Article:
- Identify the reasons for a new contract revising or replacing the Articles of Confederation
- Understand the controversies and compromises of the Constitutional Convention
- Distinguish between ratification and amendment
If the Articles are not working, what do we do next?
Fifty-five delegates arrived at Philadelphia in May 1787 tasked with reworking the Articles of Confederation. It was apparent that the very loose confederation of states and the weak central government would not work as a long term solution for governing the new nation. Throughout the long, hot Philadelphia summer, delegations from twelve states discussed, debated, and finally worked out a new blueprint for the nation–designed to resolve conflicts between small and large states, northern and southern states, and those favoring a strong federal government with those arguing for state sovereignty.
The closest thing to minutes of the Constitutional Convention is the collection of James Madison’s letters and notes about the proceedings in Philadelphia. Several such letters and notes may be found at the Library of Congress’s American Memory project.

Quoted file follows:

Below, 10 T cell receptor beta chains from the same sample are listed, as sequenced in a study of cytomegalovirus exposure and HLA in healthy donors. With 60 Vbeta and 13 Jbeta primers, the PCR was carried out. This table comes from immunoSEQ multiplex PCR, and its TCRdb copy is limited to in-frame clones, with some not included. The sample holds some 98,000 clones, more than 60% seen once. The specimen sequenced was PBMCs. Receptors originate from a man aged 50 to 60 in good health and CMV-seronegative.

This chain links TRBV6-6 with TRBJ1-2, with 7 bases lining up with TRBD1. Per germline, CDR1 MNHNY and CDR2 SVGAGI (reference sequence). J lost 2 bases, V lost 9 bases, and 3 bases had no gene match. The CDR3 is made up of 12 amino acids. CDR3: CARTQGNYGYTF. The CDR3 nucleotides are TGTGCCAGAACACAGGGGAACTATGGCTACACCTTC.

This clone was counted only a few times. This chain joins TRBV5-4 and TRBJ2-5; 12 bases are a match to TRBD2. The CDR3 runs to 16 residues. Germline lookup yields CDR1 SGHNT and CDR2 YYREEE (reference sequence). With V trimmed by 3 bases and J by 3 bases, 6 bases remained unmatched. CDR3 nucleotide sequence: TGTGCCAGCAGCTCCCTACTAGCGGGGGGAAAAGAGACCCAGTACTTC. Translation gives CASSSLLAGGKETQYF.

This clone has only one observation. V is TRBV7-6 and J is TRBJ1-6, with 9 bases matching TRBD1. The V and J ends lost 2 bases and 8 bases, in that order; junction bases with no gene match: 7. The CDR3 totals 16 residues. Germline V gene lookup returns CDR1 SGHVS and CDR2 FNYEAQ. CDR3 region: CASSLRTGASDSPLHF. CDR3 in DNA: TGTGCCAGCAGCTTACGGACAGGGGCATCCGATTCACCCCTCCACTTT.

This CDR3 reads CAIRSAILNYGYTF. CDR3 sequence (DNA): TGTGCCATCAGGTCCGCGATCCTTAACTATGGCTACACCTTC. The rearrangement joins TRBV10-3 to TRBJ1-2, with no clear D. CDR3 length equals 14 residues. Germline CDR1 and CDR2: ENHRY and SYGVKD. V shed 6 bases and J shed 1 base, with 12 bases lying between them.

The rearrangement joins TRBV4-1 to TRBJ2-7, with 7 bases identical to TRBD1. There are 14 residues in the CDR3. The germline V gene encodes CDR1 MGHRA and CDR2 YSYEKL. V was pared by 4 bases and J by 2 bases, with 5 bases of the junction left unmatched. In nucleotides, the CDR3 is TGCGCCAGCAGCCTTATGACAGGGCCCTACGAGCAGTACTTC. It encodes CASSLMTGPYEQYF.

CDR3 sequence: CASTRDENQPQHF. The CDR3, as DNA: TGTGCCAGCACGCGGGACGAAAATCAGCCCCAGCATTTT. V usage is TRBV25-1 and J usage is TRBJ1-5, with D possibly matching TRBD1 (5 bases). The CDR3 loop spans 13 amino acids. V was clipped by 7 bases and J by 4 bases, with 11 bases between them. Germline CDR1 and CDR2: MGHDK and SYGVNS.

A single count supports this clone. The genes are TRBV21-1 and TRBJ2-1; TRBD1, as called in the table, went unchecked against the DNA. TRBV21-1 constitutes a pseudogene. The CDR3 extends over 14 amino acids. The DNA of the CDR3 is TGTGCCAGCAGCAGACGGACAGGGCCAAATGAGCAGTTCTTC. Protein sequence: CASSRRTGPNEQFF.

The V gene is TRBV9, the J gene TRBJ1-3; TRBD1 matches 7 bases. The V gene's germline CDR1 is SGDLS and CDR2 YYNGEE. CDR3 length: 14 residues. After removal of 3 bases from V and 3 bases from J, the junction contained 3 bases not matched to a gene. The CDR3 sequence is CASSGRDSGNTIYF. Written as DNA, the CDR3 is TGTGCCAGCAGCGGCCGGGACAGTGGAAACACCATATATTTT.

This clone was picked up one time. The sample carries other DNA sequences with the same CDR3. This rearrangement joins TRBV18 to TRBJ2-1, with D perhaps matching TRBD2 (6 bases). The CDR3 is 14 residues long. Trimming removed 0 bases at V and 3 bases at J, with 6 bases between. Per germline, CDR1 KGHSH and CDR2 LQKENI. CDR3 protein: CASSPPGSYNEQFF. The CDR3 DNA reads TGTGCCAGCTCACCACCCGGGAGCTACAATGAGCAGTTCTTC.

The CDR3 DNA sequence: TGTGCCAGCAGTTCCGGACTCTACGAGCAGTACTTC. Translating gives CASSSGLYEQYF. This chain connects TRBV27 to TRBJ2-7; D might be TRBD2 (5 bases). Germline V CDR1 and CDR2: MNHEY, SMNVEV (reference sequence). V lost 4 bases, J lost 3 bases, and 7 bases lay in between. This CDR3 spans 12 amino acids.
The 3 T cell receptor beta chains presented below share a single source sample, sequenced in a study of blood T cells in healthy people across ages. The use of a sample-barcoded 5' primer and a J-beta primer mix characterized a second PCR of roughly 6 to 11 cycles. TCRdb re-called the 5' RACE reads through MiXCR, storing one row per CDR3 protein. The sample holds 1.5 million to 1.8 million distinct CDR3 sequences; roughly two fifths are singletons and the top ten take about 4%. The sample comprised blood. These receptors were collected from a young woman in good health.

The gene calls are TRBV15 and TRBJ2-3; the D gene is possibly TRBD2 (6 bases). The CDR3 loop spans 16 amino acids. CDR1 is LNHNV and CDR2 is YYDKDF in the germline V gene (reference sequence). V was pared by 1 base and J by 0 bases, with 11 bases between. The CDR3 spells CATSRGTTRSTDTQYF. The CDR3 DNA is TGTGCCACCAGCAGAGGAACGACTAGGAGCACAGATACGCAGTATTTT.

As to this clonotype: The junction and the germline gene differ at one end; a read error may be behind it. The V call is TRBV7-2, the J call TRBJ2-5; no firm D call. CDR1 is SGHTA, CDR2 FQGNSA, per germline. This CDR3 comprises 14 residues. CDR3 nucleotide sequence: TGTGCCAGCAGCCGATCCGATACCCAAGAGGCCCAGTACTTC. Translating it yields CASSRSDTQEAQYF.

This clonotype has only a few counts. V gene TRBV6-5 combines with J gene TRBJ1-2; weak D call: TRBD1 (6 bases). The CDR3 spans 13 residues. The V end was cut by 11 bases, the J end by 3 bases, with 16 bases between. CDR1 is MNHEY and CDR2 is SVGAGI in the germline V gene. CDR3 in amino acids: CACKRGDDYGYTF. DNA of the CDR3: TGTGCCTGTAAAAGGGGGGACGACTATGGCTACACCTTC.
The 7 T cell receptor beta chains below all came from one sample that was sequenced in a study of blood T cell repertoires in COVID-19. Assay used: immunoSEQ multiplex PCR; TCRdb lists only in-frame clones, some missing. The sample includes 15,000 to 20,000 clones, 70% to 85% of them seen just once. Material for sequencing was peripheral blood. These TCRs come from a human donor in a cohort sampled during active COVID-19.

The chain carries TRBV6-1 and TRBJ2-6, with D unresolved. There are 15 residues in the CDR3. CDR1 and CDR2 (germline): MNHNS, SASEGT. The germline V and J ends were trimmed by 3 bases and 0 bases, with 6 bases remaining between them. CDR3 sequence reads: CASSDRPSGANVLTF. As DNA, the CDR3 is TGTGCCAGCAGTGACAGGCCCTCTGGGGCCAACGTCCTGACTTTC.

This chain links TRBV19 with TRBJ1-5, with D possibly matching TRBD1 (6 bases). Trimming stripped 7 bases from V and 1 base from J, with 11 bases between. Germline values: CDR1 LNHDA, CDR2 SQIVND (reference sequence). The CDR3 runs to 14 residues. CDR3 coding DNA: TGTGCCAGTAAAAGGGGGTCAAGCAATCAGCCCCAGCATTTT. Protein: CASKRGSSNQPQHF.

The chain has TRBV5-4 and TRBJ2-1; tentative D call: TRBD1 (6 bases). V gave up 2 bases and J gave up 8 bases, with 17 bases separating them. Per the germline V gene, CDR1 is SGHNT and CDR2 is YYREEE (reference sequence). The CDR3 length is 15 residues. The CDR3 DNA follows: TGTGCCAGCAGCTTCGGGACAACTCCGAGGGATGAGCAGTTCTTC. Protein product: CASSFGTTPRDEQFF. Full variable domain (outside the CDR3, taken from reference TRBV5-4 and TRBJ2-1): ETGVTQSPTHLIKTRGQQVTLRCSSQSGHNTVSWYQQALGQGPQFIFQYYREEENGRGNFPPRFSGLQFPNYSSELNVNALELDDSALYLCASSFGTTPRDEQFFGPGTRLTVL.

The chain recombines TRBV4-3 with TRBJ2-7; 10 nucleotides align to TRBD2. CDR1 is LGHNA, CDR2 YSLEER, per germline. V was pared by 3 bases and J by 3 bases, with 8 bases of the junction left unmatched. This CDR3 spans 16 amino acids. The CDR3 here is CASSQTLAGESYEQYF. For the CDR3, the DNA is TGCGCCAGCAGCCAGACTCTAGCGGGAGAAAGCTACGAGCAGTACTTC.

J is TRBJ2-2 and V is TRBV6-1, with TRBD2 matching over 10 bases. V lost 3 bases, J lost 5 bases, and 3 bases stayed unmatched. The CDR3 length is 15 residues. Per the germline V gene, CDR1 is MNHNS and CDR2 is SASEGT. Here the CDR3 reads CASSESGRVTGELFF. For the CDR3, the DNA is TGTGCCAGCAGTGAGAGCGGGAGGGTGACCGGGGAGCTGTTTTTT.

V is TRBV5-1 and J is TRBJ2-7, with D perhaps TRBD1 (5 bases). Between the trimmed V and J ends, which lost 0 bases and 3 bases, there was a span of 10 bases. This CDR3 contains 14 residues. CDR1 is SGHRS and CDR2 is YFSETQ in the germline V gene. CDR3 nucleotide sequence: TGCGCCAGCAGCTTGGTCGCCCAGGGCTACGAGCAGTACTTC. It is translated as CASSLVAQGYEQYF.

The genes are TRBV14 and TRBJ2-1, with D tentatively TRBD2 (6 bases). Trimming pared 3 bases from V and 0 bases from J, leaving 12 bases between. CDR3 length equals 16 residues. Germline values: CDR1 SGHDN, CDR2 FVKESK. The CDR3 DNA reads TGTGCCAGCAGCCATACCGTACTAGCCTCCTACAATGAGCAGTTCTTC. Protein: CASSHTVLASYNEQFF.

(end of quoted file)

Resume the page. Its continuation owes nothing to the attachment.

Many delegates to what is now called the Constitutional Convention wanted to strengthen the role and authority of the central government but feared allowing too much centralized power. They intended to preserve state autonomy without preventing states from working collectively. They wanted to protect the political rights of all free men but also feared mob rule, a potential result of Shays’ Rebellion had it succeeded. Delegates replaced the Articles of Confederation rather than make revisions. Although James Madison is known as the father of this new contract–the Constitution–George Washington’s support gave the convention and the Constitution hope of success due to his perceived sense of fairness, his overall credibility and his reputation as a non-partisan leader.
After rejecting a unitary government (monarchy) and living with the weaknesses of confederation government (during the Revolution), the delegates opted for a federal system with a strong central government balanced by state and local power. Each of these levels of the federal structure would employ separation of power as well as checks and balances between branches. Division of power between branches of government and between the federal and state governments, slavery, trade, taxes, foreign affairs, representation, and even the procedure to elect a president were just a few of the contentious issues of the convention. Diverging plans, strong egos, regional demands, and states’ rights made solutions difficult. Five months of debate, compromise, and creative strategies produced a new constitution creating a federal representative republic with a strong central government, leaving most of the power with the state governments.
Ten months of public and private debate were required to secure ratification by the minimum nine states. Even then Rhode Island and North Carolina held out until after the adoption of a Bill of Rights.
Consider the Original
“For we are sent hither to consult not contend, with each other;